As co-chairman and partner at Goodby Silverstein & Partners and a member of the Advertising Hall of Fame, Jeff Goodby would be the first to acknowledge that the agency business has changed — and not all for the better. When asked to assess the current state of creative work, the man best known for writing the words “got milk?” expresses both unease and optimism.
“Films and images are made millions of times a day by people all over the world, all of which have changed our feelings about the craft. Are we better at these things than they are? On some days,” Goodby says. “Famousness is different now, too. Every once in a while the things we call advertising become famous, but our creations don’t often pass the taxi test — has your driver ever heard of it?”
Of course, there are aspects of the business that continue to cause some level of friction between client and agency, including billing for creative, relying solely on data, and working with procurement. Goodby, who will speak at the Association of National Advertisers’ Advertising Financial Management Conference, May 23 - 26 in San Diego, addresses these issues.
Q. How should agencies ideally bill for creative? Are you seeing any new models for agency compensation?
A. I think we should work harder to have the client and agency business models mirror each other. We need to put mechanisms in place to ensure that agencies deeply care about client profits, but we also need mechanisms that make clients care about having a healthy, profitable agency. That would make for the long-term relationships we don’t often see now. Long term is good — it means you don’t have to pay your partners all over again to learn about your business.
We regularly offer to tie all our fees to client success, but very few clients take us up on it. Instead, we have bonus structures that allow us to share in their success, but less directly. Much of the problem can be traced back to the ’80s and ’90s, when agency billings were very poorly tracked. Many clients learned from that era; not all the agencies have. We still resist quantifying things, even when it would be in our interest to do so. It’s why SOW [Statement of Work] has silently crept up as fees stagnated or even fell.
It is, indeed, hard to “bill for creative.” But it must be done. It cannot be eliminated without consequences. One tactic we’ve adopted is to get clients to create a modest “blue-sky fund” beyond the planned SOW that encourages us to go beyond job orders and media plans. A lot of our best work for big clients, such as Frito-Lay and Adobe, has come out of this approach.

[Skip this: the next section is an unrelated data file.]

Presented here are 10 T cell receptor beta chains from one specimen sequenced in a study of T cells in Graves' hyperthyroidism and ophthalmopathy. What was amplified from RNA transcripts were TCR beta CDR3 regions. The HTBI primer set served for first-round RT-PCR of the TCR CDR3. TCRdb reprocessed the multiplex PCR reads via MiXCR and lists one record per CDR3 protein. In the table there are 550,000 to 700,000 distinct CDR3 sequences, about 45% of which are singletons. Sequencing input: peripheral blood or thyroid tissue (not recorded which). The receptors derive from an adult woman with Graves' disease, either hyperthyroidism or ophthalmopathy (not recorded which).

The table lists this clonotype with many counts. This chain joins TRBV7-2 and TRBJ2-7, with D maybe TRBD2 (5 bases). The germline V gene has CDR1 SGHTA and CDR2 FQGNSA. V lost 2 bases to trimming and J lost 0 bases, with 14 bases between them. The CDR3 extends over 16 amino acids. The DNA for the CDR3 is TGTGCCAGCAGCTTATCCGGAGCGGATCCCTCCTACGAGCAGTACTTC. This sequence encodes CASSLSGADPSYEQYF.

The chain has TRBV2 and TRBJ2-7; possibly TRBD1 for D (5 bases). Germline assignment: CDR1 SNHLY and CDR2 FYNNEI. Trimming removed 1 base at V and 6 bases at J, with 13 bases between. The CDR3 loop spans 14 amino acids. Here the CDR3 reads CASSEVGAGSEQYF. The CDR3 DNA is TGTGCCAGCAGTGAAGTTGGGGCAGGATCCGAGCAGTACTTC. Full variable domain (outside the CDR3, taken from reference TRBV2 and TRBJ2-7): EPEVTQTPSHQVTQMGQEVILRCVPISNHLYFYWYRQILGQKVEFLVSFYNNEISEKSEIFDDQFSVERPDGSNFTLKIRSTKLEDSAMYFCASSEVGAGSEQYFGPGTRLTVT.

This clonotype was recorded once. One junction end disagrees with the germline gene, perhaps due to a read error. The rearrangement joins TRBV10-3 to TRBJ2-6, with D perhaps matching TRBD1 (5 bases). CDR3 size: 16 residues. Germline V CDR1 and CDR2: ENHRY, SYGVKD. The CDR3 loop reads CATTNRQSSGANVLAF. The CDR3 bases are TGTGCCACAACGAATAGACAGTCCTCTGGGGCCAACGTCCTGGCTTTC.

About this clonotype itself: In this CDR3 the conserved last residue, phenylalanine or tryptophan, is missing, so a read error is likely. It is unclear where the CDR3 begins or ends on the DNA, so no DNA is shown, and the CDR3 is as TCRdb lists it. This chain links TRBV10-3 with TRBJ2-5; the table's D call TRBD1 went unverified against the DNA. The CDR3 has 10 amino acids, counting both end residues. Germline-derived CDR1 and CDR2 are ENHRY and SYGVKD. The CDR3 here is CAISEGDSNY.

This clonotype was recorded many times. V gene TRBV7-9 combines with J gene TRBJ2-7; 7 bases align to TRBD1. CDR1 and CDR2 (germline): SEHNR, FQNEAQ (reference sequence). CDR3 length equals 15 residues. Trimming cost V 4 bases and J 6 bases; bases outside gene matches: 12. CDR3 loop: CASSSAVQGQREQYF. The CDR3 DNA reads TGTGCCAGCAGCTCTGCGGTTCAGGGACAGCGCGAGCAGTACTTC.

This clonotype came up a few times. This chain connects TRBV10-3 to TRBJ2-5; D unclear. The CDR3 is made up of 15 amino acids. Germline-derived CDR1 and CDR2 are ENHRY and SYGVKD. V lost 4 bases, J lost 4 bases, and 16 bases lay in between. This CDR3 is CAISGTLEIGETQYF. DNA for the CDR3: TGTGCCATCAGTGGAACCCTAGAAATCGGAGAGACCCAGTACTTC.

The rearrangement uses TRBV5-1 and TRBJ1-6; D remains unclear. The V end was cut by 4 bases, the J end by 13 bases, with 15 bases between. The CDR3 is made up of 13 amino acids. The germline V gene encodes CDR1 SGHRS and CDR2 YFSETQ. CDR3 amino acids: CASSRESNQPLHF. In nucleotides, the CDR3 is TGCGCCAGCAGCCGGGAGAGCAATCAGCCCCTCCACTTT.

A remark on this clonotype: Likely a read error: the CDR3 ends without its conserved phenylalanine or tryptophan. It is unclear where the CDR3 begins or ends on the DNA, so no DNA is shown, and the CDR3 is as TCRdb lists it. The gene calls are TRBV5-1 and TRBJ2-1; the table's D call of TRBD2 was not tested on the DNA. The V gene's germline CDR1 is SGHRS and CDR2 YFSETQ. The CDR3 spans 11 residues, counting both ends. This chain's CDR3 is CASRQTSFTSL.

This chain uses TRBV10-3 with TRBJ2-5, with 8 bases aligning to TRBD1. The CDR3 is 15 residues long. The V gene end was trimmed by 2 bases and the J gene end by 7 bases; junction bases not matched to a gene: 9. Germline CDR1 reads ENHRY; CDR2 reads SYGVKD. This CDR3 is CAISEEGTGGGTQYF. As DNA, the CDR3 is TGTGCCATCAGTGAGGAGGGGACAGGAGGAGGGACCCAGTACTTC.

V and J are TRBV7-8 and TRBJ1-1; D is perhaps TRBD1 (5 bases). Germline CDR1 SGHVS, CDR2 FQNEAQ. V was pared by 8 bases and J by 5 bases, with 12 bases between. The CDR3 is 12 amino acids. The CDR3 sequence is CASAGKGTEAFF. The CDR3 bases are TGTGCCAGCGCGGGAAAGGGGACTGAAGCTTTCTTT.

Hal Riney once said to me, “All of the departments in an advertising agency can help our clients make money, but only the creative department can take one dollar and turn it into 20.” That’s still basically true. But you have to plan for it to have a shot at that 20. And you have to have an agency with a track record of such success. Why shouldn’t one of those cost more? It should.
Q. When developing and evaluating creative, what is the appropriate balance between relying on gut instinct and using quantitative data?
A. As I’ve often told our people, for enough money, our clients will more or less be obtaining the same data as their competitors. It’s what happens after that that makes the difference. Many clients are now budgeting only for the data. They are not sure of the subsequent role of creativity.
Is there a golden ratio of data to creative? I think it varies from business to business. But I am absolutely 100% positive that the creative cannot and should not approach zero. The CFOs who think so will be schooled by the ones who don’t.
Q. CMOs continue to struggle with developing data and analytics capabilities. What role should agencies play in helping the industry overcome this issue?
A.Our agency welcomes any and all data. We collect a lot of it for our clients ourselves. Sometimes we partner with them to engage outside research firms. Beyond that, we conduct a proprietary quantitative sweep into which we can insert any immediate question or problem.
I think the key to data collection is to have a vision up front about what you really want to monitor, then curate the research in real time, and adjust it to your needs. Be open to all kinds of interpretations and analyses. You have to have good people for this.
Q. Has procurement been a friend or a foe to the advertising industry?
A. There is nothing wrong with the basic impulse behind procurement. I think, however, that procurement, like the CEO and marketing, should be responsible for growth, not just restriction and limitation. In many ways today, the goals of procurement people are currently at odds with the goals of the CMO, who is held responsible for big, magical leaps forward. Procurement has no such interest or responsibility.
The ever-shortening tenures of CMOs are rather directly affected, I think, by the squeeze between the CEO’s naked need for shareholder value and procurement’s insistence on blind cost cutting. How to grow falls stressfully upon the CMO (and his or her agency partners). But it should be everyone’s responsibility.